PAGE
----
Frederick W. Plaxton started a joinery business in Scarborough in 1907, and eventually expanded into construction too. Coachbuilding started in about 1919 when the ending of the First World War found a lot of ex-military vehicles which Plaxton decided to re-body. From 1920 coachbuilding was big enough for Plaxton to expand into new premises on Castle Street, Scarborough and hence the decision to use the 'castle' logo for Plaxton. Plaxton also bodied some Crossley cars, including those used on the 1922 Prince of Wales tour of Australia. However, most Plaxton bodies were supplied to companies in the north east of England, and it was only an award at the 1931 Olympia Show that gave Plaxton greater recognition. Although coachbuilding was suspended during the war years, deliveries started again in 1946 and Plaxton gained sales throughout Britain. During the 1950s the traditional layout of front engine with the driver seated beside it was challenged, as was the trend of using common design for lorry and bus chassis. Sentinel put an engine on its side between the front and rear axles and underneath the chassis, allowing more seats to be placed within the same chassis length and Plaxton responded to this innovation. Bedford and Commer were providing lightweight front-engined chassis which often proved better for coach bodies than the heavier AEC and Leyland products, but both lighter front-engined and newer central-engined chassis were coachbuilt by Plaxton. The striking Panorama Elite design of 1958 set a style that others tried to copy, and in 1970 Plaxton called in Ogle design to produce a successor to the Panorama.
Leyland Tiger 1981 Plaxton Supreme V - badge
Leyland Tiger 1981 with Supreme V coachwork by Plaxton. From 1974 the Plaxton Supreme took over from the Panorama Elite. The Supreme IV gain quad rectangular lamps, and the 1981 Supreme V was given a smaller rear window. There was also a Supreme VI with shallower side windows for long distance travel.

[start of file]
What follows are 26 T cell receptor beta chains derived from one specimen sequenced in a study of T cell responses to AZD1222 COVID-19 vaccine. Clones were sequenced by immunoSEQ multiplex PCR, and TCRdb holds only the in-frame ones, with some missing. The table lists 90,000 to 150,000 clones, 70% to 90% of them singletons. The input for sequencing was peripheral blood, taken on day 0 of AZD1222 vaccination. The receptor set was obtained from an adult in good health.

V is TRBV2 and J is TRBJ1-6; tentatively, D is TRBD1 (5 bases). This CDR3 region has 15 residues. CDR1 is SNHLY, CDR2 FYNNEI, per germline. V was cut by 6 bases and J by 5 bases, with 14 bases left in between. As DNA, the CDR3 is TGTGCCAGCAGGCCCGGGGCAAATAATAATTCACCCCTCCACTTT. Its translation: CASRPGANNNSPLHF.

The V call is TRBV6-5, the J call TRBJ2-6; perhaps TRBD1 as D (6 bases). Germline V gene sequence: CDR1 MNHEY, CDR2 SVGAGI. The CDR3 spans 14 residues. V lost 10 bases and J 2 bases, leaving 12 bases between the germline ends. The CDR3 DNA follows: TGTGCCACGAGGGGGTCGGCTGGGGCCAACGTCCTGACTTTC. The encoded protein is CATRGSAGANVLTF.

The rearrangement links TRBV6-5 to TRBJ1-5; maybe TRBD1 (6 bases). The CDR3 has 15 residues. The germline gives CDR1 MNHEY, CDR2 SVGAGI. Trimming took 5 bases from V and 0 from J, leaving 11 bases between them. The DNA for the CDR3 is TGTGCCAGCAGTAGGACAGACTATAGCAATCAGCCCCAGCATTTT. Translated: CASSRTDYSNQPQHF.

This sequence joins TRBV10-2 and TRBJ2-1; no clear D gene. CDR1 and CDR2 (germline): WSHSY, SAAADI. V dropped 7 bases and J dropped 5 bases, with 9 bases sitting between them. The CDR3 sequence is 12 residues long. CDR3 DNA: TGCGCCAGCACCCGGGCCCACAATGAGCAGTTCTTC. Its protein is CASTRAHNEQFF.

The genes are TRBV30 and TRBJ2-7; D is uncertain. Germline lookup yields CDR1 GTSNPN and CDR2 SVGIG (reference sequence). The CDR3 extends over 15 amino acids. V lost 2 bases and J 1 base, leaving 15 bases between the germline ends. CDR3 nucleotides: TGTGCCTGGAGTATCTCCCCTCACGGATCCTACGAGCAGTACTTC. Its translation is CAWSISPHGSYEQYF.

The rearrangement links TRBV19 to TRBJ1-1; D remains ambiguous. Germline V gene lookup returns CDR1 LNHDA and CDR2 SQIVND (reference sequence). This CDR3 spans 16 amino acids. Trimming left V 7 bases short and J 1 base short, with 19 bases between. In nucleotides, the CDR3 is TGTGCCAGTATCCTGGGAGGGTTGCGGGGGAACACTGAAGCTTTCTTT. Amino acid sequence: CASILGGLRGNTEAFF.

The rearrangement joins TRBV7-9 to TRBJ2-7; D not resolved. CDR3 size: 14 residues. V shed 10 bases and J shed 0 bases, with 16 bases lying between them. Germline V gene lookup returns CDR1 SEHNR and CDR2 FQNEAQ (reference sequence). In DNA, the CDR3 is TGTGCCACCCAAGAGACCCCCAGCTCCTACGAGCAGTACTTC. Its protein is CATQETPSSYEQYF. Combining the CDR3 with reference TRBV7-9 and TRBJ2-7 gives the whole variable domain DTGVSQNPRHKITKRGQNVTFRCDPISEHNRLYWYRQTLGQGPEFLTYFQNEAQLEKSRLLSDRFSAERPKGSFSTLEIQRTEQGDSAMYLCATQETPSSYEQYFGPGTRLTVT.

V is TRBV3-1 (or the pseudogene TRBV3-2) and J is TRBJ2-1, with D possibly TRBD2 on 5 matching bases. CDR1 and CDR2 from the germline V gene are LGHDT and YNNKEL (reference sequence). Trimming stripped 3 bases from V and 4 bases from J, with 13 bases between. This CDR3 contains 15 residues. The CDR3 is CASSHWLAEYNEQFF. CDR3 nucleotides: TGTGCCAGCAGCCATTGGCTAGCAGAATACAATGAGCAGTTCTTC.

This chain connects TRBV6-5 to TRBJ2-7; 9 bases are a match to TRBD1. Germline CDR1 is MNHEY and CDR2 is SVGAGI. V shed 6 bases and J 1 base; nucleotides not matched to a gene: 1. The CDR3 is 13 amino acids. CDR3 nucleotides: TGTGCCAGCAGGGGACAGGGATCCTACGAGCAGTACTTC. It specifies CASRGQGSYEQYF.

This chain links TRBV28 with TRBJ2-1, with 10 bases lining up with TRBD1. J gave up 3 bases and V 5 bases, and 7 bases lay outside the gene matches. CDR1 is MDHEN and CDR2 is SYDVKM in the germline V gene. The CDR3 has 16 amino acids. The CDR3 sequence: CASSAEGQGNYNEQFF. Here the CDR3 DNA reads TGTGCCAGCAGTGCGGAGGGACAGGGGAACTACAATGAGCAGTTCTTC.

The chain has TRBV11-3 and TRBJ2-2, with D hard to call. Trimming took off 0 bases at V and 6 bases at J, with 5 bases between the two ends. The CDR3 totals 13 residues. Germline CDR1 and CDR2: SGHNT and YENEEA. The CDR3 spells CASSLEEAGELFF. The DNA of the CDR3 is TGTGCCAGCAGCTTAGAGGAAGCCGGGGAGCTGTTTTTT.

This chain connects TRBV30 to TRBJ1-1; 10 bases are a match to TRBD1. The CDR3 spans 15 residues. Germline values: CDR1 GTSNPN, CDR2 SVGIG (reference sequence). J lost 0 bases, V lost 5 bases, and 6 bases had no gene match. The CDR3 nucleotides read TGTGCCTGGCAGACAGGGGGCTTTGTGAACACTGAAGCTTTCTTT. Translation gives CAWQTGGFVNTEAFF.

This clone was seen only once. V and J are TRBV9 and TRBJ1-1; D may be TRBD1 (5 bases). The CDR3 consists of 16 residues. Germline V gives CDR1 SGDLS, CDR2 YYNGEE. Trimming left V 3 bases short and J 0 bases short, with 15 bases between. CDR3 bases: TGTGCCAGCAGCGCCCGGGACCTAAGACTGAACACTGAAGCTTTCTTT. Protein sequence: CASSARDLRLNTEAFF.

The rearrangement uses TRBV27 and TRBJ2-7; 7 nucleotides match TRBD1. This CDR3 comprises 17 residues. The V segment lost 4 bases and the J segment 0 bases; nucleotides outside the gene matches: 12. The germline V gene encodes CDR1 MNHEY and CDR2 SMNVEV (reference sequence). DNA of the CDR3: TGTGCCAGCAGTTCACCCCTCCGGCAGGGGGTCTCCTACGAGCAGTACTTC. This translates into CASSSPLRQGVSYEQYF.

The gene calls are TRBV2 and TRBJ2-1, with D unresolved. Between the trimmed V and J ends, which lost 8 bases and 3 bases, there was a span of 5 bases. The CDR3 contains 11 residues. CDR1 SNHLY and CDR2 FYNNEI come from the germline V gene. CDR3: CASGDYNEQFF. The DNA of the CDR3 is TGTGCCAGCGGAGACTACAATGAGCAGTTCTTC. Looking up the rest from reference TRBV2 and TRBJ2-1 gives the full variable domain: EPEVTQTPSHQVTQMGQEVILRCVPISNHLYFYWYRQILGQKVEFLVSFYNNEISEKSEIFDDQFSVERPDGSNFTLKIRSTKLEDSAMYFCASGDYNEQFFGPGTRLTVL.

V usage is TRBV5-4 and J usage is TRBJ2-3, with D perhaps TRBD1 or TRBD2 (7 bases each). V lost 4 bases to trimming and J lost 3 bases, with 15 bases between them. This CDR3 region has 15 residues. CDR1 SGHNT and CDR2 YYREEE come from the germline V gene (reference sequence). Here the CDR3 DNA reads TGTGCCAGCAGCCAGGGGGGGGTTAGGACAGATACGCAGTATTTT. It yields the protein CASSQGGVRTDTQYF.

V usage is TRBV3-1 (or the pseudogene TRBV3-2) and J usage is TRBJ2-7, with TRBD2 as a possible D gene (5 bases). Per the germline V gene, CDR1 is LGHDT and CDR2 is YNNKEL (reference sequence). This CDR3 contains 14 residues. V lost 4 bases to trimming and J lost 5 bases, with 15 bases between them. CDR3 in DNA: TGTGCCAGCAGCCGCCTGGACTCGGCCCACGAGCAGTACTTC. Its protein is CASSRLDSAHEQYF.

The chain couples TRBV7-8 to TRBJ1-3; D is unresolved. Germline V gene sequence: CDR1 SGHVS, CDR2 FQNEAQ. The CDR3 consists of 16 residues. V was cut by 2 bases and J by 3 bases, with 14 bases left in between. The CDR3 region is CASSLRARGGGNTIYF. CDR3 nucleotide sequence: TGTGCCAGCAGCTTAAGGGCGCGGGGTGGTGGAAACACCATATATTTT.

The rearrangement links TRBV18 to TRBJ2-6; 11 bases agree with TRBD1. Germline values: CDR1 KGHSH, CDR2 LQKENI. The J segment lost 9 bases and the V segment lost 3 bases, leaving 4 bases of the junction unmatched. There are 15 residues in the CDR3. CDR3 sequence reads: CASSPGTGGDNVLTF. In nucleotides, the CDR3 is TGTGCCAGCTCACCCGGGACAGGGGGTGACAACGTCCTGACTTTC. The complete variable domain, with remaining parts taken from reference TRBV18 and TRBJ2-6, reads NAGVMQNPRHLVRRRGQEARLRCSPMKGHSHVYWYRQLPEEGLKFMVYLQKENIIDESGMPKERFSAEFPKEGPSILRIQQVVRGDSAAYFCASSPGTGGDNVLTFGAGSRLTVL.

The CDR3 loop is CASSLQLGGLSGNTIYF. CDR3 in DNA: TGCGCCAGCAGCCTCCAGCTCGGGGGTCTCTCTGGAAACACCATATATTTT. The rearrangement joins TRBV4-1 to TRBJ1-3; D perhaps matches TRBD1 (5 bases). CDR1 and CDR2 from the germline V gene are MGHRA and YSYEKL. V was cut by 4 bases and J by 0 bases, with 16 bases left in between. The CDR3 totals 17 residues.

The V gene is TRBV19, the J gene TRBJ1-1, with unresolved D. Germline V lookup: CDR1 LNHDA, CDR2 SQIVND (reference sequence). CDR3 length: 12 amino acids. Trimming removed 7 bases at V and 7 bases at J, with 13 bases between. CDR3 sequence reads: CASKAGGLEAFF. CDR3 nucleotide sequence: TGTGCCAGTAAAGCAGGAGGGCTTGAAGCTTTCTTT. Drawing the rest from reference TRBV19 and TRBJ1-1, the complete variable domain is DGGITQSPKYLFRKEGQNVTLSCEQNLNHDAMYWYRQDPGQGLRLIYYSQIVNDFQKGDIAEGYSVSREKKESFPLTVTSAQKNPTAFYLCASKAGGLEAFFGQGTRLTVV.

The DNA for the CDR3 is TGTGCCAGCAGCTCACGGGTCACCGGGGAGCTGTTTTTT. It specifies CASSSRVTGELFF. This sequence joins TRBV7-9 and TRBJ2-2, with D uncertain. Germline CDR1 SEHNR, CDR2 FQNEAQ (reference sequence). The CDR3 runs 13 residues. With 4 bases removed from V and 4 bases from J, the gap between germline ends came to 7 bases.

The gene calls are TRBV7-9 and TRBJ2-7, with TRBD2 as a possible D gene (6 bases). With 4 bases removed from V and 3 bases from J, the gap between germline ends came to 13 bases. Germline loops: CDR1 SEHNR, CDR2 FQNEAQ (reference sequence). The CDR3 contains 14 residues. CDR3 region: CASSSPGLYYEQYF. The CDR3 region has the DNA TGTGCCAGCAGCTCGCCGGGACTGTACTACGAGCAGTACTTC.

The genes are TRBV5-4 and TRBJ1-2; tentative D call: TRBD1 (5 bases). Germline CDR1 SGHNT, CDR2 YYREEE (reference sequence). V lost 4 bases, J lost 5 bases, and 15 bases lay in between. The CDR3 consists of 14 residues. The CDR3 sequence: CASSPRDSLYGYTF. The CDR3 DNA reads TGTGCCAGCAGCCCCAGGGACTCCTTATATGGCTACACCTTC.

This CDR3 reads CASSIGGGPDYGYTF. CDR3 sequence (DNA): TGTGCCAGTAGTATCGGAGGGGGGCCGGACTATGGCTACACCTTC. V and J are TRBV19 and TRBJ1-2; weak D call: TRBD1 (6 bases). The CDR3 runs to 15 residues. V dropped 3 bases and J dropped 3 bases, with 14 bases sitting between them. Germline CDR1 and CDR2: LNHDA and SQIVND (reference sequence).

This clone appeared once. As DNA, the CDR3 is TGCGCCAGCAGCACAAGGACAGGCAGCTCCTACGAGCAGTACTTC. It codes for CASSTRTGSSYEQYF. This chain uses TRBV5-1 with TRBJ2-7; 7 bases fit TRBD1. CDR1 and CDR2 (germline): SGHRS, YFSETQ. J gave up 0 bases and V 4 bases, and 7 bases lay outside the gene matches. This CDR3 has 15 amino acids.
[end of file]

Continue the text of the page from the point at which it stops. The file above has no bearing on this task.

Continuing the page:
AEC Reliance 1962, with Plaxton Highway bodywork
Austin K8 1952 Coach. A lengthened Austin K8 chassis fitted with a Plaxton Venturer 14-seater coach body
Bedford VAL 1969 with Plaxton Panorama Elite Coachwork for Abbey Coachways (Selby). The Panorama Elite was launched in 1968 designed by Ogle design and continued until the Panorama Supreme of 1974. The Bedford VAL chassis had been launched in the late 1960s with unusual 'Chinese Six' wheelbase giving four front steering wheels.
Bedford 1976 Panorama. Built on a Bedford NJM chassis which had been launched in 1950 as Bedford's first purpose-built bus chassis (the 'Bedford SB' series) and renamed NFM and NJM in 1968. Coachwork is the Plaxton Panorama body.
Leyland Tiger 1981. With Supreme V coachwork by Plaxton. The Supreme had replaced the Panorama and Panorama Elite from 1974. The Supreme V had a shallower high-mounted rear window made of flat glass. The newer Paramount design replaced the Supreme in 1982/3.
Leyland Tiger 1981 with Supreme V coachwork by Plaxton. The Supreme IV of was facelifted to incorporate 4 rectangular lamps. The Leyland Tiger (B43) was produced from 1981-93 but its failure to counter sales of Volvo coaches resulted in Volvo taking over Leyland buses in 1988 and replacing the Cummins diesel with Volvo units from 1989.